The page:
Walnut and Hickory Entry Table – Part 3

Wow, can’t believe it’s been 2 months to the day since the last update on this project. Over the Christmas holidays I was side tracked by all sorts of other projects in the shop. I got some new goodies from Lee Valley so ended up veering off and building new things and slowly neglecting this table. Alas, I am here to finally present the finished product.

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Where I last left off was with the drawer. Unfortunately, I realized that I made the drawer a little too short so when you pull it out, there’s nothing to catch on. One of the new things I got over Christmas was a dovetail saw. It’s the Veritas dovetail saw and up until this point I’ve been using a Dozuki saw so it was a little bit of an adjustment but I still really like it. I also added more pins to the drawer as well. In the original I only cut 1 pin and I figured I could probably do more. I’m still not even close to a pro with these but they did turn out well enough for me not to scrap.

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The one thing any woodworker might notice is the fact that my dovetails were actually done incorrectly. I mixed up the pins and tails so technically they’re not really being shown off. At this point they just ended up looking like box joints. Either way, it’s still some hand cut joinery and looks good with the mix of the two woods.

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Leg and frame glue up went surprisingly smoothly and didn’t have too much squeeze out to deal with.

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The internal drawer runner was something that was completely stressing me out. I hadn’t done something like this so I wasn’t sure how to tackle the problem. It was fairly tricky to find a good site that showed an exact situation that I had. I found a great article on Fine Woodworking though that really helped me along. It ended up not being all that hard to pull off thanks to the pocket screws. I was pretty nervous about breaking off the screw heads because the hickory is incredibly strong. I just used some paste wax and used a screw driver to slowly drive the screws in.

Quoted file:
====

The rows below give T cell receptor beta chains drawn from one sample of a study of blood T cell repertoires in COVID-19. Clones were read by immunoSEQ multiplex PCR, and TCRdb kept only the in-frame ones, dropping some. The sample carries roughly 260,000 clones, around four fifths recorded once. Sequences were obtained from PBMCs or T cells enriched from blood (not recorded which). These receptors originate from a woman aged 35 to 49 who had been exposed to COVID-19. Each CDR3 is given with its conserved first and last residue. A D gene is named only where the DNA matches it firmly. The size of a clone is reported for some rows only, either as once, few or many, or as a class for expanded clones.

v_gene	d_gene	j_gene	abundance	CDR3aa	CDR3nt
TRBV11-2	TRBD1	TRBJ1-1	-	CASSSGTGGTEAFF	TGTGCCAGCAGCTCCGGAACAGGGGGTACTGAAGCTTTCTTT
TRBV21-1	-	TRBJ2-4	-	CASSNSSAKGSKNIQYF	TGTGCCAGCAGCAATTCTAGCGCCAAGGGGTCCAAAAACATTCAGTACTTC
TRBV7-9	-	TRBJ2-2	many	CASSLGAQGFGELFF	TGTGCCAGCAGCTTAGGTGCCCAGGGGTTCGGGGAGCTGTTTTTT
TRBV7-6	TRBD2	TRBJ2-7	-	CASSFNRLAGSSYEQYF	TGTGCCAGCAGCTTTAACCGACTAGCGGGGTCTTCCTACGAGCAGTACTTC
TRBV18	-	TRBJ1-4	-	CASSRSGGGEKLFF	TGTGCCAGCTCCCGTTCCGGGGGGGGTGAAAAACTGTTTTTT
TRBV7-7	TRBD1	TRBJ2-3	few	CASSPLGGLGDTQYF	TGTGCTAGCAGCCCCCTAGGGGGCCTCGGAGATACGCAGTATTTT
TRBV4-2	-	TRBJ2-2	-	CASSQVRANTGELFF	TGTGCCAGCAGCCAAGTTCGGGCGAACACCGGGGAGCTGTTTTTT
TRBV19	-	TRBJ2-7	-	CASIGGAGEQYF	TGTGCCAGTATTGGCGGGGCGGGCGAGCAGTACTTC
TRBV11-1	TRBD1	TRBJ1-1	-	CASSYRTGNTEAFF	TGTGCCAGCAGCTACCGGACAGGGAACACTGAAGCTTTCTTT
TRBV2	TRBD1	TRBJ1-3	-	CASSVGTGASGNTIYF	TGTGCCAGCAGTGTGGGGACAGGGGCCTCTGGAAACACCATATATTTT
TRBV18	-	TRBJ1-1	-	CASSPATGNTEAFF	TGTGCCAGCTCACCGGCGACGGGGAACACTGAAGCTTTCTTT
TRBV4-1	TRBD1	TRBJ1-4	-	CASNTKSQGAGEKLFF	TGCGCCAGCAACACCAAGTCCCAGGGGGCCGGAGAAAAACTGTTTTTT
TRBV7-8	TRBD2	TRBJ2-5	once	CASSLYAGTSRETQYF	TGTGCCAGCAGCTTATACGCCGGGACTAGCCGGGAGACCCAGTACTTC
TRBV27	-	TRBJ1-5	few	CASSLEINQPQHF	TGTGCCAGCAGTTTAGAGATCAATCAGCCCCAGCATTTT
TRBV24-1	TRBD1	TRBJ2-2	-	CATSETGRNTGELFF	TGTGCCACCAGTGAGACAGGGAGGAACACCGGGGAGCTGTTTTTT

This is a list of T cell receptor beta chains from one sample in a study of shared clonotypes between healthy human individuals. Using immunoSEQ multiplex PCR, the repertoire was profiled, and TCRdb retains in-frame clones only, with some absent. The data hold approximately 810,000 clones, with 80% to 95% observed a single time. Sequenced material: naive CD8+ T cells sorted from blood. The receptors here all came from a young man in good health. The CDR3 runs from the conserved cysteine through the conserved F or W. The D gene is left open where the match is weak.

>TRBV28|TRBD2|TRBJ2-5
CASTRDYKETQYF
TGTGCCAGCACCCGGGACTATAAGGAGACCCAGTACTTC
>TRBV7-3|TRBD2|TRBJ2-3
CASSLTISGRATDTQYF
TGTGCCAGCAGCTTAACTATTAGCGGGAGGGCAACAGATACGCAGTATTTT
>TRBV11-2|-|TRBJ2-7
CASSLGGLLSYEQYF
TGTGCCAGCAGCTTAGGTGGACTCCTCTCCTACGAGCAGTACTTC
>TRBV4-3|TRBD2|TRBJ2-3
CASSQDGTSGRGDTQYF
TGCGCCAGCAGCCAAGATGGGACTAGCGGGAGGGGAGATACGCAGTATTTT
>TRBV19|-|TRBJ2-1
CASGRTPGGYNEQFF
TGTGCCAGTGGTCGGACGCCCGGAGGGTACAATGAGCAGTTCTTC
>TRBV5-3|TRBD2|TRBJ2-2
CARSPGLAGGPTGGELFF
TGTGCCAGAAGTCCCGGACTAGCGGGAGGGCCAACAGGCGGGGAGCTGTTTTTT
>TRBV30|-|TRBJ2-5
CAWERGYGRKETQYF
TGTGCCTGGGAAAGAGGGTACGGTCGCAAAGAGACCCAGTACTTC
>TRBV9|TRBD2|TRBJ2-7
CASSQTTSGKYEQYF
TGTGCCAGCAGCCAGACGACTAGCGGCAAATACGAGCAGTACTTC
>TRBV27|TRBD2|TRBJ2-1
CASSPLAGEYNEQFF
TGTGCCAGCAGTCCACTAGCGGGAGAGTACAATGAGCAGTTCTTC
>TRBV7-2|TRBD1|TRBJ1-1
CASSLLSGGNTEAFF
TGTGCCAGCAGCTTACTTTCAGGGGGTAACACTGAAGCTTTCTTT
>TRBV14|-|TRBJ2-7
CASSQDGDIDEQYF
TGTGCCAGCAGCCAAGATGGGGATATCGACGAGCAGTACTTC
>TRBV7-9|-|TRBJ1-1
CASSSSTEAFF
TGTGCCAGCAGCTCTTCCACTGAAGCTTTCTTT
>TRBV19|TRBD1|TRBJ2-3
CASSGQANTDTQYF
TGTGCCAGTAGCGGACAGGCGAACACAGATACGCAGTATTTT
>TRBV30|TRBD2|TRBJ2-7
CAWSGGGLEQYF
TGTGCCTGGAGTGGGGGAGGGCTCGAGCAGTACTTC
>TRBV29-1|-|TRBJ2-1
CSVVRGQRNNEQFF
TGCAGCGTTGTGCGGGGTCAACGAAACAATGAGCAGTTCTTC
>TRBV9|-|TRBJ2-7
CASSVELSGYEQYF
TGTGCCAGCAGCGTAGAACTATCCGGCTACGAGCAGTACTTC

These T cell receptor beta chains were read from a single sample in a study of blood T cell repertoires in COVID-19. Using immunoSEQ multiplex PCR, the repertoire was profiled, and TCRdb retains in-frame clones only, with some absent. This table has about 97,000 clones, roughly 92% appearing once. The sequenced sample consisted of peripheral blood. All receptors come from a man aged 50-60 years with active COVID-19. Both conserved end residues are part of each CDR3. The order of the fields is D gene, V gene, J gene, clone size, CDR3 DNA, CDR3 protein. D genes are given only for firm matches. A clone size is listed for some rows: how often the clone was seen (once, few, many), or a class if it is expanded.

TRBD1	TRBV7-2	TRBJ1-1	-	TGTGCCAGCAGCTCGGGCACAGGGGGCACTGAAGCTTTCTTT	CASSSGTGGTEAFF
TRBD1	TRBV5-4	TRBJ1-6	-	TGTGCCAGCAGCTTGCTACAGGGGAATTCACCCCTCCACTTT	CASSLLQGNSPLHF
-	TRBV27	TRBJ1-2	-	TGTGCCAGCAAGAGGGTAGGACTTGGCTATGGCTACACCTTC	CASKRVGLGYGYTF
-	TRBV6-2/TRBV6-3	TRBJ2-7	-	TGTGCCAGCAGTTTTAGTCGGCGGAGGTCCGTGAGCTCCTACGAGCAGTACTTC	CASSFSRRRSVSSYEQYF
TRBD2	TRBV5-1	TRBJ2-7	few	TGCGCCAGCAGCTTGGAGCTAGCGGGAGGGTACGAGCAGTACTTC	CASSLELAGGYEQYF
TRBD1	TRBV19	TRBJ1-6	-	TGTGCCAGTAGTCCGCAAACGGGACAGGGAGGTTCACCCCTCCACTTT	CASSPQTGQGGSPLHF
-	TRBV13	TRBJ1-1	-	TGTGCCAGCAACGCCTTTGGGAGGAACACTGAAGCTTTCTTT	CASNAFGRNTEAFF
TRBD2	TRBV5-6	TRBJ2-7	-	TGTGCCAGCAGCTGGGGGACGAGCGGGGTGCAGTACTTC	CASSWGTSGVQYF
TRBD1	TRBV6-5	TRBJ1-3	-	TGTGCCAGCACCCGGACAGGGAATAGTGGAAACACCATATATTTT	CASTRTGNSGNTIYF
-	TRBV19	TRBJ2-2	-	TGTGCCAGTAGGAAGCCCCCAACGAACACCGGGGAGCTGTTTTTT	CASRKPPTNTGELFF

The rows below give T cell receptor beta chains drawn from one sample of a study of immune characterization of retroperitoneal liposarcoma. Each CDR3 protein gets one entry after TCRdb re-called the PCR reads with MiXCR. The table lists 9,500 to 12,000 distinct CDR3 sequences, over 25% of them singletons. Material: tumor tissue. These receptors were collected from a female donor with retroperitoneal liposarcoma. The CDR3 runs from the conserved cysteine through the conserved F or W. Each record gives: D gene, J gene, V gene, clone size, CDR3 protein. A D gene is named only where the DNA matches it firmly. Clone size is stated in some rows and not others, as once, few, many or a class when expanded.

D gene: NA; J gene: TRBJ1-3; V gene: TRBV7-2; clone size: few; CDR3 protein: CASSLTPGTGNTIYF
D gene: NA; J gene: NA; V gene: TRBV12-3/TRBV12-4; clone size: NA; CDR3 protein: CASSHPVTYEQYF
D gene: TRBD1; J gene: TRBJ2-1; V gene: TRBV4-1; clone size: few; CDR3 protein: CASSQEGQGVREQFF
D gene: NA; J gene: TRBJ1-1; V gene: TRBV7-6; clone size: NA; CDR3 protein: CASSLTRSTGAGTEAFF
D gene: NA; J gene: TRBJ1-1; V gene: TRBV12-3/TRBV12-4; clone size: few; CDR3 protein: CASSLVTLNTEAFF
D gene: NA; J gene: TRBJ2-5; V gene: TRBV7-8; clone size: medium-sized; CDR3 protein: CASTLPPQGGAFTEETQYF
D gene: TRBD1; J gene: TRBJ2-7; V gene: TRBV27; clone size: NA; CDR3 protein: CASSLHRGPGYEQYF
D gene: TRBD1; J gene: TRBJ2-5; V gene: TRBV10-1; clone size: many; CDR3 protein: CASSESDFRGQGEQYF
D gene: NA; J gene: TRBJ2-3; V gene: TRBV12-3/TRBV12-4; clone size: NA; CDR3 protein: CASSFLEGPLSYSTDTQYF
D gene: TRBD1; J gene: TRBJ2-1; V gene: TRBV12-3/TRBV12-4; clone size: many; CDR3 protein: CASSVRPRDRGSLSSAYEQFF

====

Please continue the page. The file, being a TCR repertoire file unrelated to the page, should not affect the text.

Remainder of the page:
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And the finished drawer assembly. Pulls out smoothly and sits nice and flush with the front.

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And the finishing touch to wrap up all the assembly. It came time to attach the handle I made to the front and attach it to the drawer itself. Again, the glue up went quite nicely and everything lined up perfectly.

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And onto the finishing. Here it is with the first coat of Arm R Seal Satin finish. I was a little apprehensive to use this finish as I hadn’t used it before and especially on a piece I really wanted to turn out great. I read plenty about the product and the proper way to use it based on a lot of peoples feedback. Found you have to move pretty quickly with it and do nice overlapping passes. I didn’t have any mineral spirits to cut it with so I just had to move fast but give a nice even finish. I used it as a wiping finish and really only had to use a brush in the smaller areas where the handle is.

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I really took my time on the top and made sure it was as smooth as humanly possible. The one thing I learned this time around was how to use steel wool and paste wax to leave the nicest finish I’ve ever done. It is literally like a piece of glass with how smooth it is. I never understood how people finish with not a single speck of dust but now I know and will probably use this method on almost anything I do in the future.

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And the final product waiting to be re assembled.

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Here we are, the final product. My first piece of original fine furniture!

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I’ll probably end up selling the piece if anyone is interested. I can’t even count the hours I’ve worked on it but I’m guessing in the range of 60 hours total. I did take my time and had to learn a couple things along the way so I imagine if I made this again it would go a lot quicker!

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